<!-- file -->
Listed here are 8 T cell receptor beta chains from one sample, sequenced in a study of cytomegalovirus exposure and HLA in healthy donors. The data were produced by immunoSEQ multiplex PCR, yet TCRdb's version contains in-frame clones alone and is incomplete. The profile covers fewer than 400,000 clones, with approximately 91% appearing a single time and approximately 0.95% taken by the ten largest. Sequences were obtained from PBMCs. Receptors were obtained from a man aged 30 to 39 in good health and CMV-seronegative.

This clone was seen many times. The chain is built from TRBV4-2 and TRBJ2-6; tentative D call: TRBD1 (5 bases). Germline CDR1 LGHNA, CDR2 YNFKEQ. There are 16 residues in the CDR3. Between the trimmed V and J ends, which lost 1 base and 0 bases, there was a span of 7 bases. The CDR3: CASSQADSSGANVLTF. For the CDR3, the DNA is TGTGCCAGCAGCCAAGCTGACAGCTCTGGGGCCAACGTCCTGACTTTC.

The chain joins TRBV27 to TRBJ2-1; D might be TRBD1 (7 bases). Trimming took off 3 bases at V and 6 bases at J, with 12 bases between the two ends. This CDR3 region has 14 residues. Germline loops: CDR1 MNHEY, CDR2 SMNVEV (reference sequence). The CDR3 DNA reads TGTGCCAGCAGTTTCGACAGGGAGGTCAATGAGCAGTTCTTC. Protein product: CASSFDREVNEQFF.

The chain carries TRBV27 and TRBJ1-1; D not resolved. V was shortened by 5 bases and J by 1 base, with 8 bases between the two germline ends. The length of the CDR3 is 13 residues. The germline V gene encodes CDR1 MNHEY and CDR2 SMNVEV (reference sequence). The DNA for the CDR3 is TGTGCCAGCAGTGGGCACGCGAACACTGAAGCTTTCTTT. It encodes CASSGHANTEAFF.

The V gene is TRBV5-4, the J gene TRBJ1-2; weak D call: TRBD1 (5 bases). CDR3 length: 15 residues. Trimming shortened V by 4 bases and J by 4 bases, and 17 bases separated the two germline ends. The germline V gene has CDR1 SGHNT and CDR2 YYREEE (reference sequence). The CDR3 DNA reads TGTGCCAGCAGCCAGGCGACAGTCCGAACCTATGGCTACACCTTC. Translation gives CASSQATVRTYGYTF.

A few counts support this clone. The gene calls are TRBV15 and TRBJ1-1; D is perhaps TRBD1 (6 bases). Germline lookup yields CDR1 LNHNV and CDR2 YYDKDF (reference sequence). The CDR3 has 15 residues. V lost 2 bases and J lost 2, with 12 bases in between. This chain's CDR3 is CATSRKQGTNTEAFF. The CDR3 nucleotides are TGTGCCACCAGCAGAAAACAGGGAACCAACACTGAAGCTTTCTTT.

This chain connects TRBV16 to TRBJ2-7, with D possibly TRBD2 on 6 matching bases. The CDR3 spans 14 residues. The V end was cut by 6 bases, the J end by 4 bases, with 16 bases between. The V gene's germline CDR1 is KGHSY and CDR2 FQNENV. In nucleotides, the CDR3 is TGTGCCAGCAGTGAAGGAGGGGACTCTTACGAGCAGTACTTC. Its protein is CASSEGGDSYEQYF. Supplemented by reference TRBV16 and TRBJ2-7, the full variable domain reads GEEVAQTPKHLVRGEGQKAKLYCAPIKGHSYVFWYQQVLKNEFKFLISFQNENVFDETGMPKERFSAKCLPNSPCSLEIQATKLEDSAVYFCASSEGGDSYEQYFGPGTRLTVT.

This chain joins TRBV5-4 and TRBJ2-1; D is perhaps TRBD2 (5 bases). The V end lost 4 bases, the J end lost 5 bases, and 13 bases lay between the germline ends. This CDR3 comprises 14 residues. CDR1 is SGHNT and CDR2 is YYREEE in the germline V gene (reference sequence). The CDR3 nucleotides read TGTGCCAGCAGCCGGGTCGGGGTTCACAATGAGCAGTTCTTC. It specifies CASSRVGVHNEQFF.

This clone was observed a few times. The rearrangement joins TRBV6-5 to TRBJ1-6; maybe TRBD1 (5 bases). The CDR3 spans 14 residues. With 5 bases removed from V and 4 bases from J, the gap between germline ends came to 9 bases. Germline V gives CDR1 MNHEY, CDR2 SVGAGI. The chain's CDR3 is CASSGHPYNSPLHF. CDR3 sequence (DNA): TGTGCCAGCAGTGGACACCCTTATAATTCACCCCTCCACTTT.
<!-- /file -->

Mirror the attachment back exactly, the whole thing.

Listed here are 8 T cell receptor beta chains from one sample, sequenced in a study of cytomegalovirus exposure and HLA in healthy donors. The data were produced by immunoSEQ multiplex PCR, yet TCRdb's version contains in-frame clones alone and is incomplete. The profile covers fewer than 400,000 clones, with approximately 91% appearing a single time and approximately 0.95% taken by the ten largest. Sequences were obtained from PBMCs. Receptors were obtained from a man aged 30 to 39 in good health and CMV-seronegative.

This clone was seen many times. The chain is built from TRBV4-2 and TRBJ2-6; tentative D call: TRBD1 (5 bases). Germline CDR1 LGHNA, CDR2 YNFKEQ. There are 16 residues in the CDR3. Between the trimmed V and J ends, which lost 1 base and 0 bases, there was a span of 7 bases. The CDR3: CASSQADSSGANVLTF. For the CDR3, the DNA is TGTGCCAGCAGCCAAGCTGACAGCTCTGGGGCCAACGTCCTGACTTTC.

The chain joins TRBV27 to TRBJ2-1; D might be TRBD1 (7 bases). Trimming took off 3 bases at V and 6 bases at J, with 12 bases between the two ends. This CDR3 region has 14 residues. Germline loops: CDR1 MNHEY, CDR2 SMNVEV (reference sequence). The CDR3 DNA reads TGTGCCAGCAGTTTCGACAGGGAGGTCAATGAGCAGTTCTTC. Protein product: CASSFDREVNEQFF.

The chain carries TRBV27 and TRBJ1-1; D not resolved. V was shortened by 5 bases and J by 1 base, with 8 bases between the two germline ends. The length of the CDR3 is 13 residues. The germline V gene encodes CDR1 MNHEY and CDR2 SMNVEV (reference sequence). The DNA for the CDR3 is TGTGCCAGCAGTGGGCACGCGAACACTGAAGCTTTCTTT. It encodes CASSGHANTEAFF.

The V gene is TRBV5-4, the J gene TRBJ1-2; weak D call: TRBD1 (5 bases). CDR3 length: 15 residues. Trimming shortened V by 4 bases and J by 4 bases, and 17 bases separated the two germline ends. The germline V gene has CDR1 SGHNT and CDR2 YYREEE (reference sequence). The CDR3 DNA reads TGTGCCAGCAGCCAGGCGACAGTCCGAACCTATGGCTACACCTTC. Translation gives CASSQATVRTYGYTF.

A few counts support this clone. The gene calls are TRBV15 and TRBJ1-1; D is perhaps TRBD1 (6 bases). Germline lookup yields CDR1 LNHNV and CDR2 YYDKDF (reference sequence). The CDR3 has 15 residues. V lost 2 bases and J lost 2, with 12 bases in between. This chain's CDR3 is CATSRKQGTNTEAFF. The CDR3 nucleotides are TGTGCCACCAGCAGAAAACAGGGAACCAACACTGAAGCTTTCTTT.

This chain connects TRBV16 to TRBJ2-7, with D possibly TRBD2 on 6 matching bases. The CDR3 spans 14 residues. The V end was cut by 6 bases, the J end by 4 bases, with 16 bases between. The V gene's germline CDR1 is KGHSY and CDR2 FQNENV. In nucleotides, the CDR3 is TGTGCCAGCAGTGAAGGAGGGGACTCTTACGAGCAGTACTTC. Its protein is CASSEGGDSYEQYF. Supplemented by reference TRBV16 and TRBJ2-7, the full variable domain reads GEEVAQTPKHLVRGEGQKAKLYCAPIKGHSYVFWYQQVLKNEFKFLISFQNENVFDETGMPKERFSAKCLPNSPCSLEIQATKLEDSAVYFCASSEGGDSYEQYFGPGTRLTVT.

This chain joins TRBV5-4 and TRBJ2-1; D is perhaps TRBD2 (5 bases). The V end lost 4 bases, the J end lost 5 bases, and 13 bases lay between the germline ends. This CDR3 comprises 14 residues. CDR1 is SGHNT and CDR2 is YYREEE in the germline V gene (reference sequence). The CDR3 nucleotides read TGTGCCAGCAGCCGGGTCGGGGTTCACAATGAGCAGTTCTTC. It specifies CASSRVGVHNEQFF.

This clone was observed a few times. The rearrangement joins TRBV6-5 to TRBJ1-6; maybe TRBD1 (5 bases). The CDR3 spans 14 residues. With 5 bases removed from V and 4 bases from J, the gap between germline ends came to 9 bases. Germline V gives CDR1 MNHEY, CDR2 SVGAGI. The chain's CDR3 is CASSGHPYNSPLHF. CDR3 sequence (DNA): TGTGCCAGCAGTGGACACCCTTATAATTCACCCCTCCACTTT.